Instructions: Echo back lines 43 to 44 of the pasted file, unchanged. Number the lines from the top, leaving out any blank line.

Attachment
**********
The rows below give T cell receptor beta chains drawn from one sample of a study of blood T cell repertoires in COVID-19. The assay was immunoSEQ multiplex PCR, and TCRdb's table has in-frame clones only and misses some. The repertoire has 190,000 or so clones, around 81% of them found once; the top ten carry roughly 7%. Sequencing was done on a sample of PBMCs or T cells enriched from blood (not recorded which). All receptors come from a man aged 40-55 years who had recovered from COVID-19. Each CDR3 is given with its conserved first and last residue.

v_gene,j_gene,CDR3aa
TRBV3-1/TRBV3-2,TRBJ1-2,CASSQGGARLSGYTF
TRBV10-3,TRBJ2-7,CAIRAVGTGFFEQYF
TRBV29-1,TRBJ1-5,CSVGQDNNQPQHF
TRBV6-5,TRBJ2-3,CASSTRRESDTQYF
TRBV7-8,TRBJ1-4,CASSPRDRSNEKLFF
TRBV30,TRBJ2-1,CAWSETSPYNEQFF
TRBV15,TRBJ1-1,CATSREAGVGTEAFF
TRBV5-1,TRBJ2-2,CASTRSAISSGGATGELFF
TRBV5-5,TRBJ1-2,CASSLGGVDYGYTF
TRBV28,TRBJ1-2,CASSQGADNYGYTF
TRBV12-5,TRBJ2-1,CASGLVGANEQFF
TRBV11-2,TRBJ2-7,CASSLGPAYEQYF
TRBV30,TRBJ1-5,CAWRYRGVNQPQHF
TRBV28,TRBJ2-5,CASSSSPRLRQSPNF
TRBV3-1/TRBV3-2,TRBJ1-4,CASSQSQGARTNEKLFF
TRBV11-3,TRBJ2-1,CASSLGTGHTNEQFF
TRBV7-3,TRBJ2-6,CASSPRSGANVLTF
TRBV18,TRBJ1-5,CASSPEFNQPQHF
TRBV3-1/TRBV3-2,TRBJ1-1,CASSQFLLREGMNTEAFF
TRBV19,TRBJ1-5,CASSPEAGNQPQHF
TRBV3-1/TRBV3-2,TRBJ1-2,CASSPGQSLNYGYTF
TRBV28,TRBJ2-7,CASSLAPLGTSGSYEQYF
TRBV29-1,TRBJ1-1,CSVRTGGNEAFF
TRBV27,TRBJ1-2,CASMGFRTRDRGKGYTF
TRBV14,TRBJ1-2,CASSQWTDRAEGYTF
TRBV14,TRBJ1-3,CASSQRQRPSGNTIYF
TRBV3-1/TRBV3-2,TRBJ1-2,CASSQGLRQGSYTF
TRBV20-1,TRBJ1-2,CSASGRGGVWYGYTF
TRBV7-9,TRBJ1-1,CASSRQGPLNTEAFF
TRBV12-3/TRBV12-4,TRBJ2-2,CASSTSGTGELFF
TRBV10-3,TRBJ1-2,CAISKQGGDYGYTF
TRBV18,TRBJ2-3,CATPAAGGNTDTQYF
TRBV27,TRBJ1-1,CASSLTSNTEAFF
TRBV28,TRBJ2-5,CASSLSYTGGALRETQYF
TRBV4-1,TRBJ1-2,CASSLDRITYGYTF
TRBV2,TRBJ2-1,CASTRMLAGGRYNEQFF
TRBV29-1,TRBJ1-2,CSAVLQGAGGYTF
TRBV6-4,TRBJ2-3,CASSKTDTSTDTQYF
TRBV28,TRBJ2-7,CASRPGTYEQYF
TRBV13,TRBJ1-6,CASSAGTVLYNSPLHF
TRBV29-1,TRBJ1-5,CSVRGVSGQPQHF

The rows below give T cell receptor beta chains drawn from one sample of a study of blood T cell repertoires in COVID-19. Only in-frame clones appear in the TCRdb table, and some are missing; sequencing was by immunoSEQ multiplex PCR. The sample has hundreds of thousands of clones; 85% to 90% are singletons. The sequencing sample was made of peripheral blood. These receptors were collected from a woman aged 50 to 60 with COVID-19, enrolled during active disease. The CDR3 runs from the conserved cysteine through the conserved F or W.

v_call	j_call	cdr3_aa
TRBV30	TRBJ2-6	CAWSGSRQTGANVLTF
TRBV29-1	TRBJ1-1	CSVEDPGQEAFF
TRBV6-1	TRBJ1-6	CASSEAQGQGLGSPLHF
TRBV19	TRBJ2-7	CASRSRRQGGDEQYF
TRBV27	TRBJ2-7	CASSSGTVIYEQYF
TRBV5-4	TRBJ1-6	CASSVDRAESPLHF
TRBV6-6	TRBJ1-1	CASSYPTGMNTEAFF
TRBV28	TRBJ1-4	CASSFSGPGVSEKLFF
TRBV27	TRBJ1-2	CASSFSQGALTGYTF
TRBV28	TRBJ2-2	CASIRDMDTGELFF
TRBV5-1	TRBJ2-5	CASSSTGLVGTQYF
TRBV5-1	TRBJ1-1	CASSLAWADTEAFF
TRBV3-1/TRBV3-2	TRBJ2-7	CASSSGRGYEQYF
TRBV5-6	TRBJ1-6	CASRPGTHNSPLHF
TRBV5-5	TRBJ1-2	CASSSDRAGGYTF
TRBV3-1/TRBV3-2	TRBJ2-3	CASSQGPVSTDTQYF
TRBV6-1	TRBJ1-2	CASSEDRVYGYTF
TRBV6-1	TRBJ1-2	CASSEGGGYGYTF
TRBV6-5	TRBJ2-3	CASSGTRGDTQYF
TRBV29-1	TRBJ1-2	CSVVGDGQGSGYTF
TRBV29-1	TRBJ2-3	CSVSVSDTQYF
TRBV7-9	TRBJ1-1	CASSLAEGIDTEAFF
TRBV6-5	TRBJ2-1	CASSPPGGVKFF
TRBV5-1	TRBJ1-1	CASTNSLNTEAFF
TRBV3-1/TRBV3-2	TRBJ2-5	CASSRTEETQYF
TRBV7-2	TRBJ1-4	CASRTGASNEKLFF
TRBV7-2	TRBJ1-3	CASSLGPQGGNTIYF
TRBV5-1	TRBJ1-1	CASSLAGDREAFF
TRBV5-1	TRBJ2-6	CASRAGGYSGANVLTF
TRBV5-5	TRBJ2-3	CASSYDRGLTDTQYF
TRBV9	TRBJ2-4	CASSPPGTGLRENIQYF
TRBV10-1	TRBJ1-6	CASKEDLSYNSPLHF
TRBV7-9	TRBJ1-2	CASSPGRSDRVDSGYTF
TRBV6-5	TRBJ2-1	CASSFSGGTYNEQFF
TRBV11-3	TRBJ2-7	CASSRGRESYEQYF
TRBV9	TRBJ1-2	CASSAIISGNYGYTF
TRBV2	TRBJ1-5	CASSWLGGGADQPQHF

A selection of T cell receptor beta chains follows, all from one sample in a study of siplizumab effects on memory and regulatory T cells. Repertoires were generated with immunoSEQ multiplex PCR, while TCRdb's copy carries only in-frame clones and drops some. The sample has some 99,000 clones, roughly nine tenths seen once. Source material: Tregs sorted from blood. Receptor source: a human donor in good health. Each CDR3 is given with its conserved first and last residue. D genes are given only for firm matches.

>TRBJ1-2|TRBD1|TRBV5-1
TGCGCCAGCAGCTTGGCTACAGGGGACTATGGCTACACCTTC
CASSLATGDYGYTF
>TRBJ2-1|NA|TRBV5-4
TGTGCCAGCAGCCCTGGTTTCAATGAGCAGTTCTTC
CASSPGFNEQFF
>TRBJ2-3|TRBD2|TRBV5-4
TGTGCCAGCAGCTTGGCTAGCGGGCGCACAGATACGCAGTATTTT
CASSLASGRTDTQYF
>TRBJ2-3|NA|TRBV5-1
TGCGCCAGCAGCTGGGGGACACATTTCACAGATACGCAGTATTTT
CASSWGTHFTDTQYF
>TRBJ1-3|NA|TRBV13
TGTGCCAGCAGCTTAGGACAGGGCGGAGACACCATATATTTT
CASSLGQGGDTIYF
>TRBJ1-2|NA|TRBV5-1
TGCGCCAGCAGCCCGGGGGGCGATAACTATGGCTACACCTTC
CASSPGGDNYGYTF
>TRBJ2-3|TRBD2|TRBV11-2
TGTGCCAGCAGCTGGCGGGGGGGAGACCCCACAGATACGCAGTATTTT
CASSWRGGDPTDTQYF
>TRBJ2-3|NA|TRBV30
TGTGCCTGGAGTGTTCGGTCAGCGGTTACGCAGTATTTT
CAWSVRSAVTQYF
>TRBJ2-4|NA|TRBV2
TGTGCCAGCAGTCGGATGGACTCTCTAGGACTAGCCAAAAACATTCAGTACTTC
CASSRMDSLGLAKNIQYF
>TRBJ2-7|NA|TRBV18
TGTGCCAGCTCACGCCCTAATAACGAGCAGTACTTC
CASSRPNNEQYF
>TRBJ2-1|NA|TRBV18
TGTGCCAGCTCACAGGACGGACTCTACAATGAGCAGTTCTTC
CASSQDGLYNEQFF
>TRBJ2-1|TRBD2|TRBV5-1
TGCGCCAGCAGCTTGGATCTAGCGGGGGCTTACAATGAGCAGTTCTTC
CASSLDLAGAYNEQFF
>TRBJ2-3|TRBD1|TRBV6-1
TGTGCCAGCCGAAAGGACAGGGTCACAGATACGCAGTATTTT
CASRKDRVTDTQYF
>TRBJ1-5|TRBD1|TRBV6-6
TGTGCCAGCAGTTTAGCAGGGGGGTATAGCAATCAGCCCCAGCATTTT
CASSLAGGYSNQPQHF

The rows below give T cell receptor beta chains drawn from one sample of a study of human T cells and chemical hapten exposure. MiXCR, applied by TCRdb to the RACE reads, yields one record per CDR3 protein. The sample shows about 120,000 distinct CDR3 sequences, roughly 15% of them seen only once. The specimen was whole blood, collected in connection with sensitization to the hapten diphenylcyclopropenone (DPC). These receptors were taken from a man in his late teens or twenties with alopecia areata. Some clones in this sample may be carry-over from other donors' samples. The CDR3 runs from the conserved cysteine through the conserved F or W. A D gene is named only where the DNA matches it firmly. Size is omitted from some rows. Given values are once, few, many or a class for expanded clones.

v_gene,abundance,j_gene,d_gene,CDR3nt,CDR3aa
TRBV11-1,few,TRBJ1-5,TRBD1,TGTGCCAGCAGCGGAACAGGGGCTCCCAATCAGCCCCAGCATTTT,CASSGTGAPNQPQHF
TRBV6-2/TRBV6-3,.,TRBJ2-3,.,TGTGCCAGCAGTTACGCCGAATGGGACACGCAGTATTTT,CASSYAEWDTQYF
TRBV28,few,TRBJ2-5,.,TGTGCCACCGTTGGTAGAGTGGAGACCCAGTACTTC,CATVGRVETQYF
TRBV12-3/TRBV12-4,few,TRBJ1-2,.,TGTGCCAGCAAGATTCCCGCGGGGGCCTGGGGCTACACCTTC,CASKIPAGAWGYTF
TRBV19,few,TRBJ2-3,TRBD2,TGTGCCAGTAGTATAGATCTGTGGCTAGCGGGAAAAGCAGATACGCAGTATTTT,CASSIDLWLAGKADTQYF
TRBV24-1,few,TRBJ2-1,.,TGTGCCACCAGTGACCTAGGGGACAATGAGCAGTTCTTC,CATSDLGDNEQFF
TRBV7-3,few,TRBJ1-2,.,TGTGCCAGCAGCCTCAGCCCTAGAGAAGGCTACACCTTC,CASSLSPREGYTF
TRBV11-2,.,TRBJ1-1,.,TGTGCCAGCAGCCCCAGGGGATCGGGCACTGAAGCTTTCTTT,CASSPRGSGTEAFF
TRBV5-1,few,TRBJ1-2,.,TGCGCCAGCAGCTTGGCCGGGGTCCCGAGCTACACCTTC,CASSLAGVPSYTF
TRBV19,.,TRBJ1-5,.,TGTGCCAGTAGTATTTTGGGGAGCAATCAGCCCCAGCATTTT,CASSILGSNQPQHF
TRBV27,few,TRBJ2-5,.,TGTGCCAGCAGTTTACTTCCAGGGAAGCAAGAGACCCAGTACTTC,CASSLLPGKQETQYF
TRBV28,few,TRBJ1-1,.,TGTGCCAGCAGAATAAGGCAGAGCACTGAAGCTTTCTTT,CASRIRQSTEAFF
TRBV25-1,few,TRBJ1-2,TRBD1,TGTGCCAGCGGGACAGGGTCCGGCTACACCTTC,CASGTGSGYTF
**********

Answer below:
TRBV29-1,TRBJ1-5,CSVRGVSGQPQHF

The rows below give T cell receptor beta chains drawn from one sample of a study of blood T cell repertoires in COVID-19. Only in-frame clones appear in the TCRdb table, and some are missing; sequencing was by immunoSEQ multiplex PCR. The sample has hundreds of thousands of clones; 85% to 90% are singletons. The sequencing sample was made of peripheral blood. These receptors were collected from a woman aged 50 to 60 with COVID-19, enrolled during active disease. The CDR3 runs from the conserved cysteine through the conserved F or W.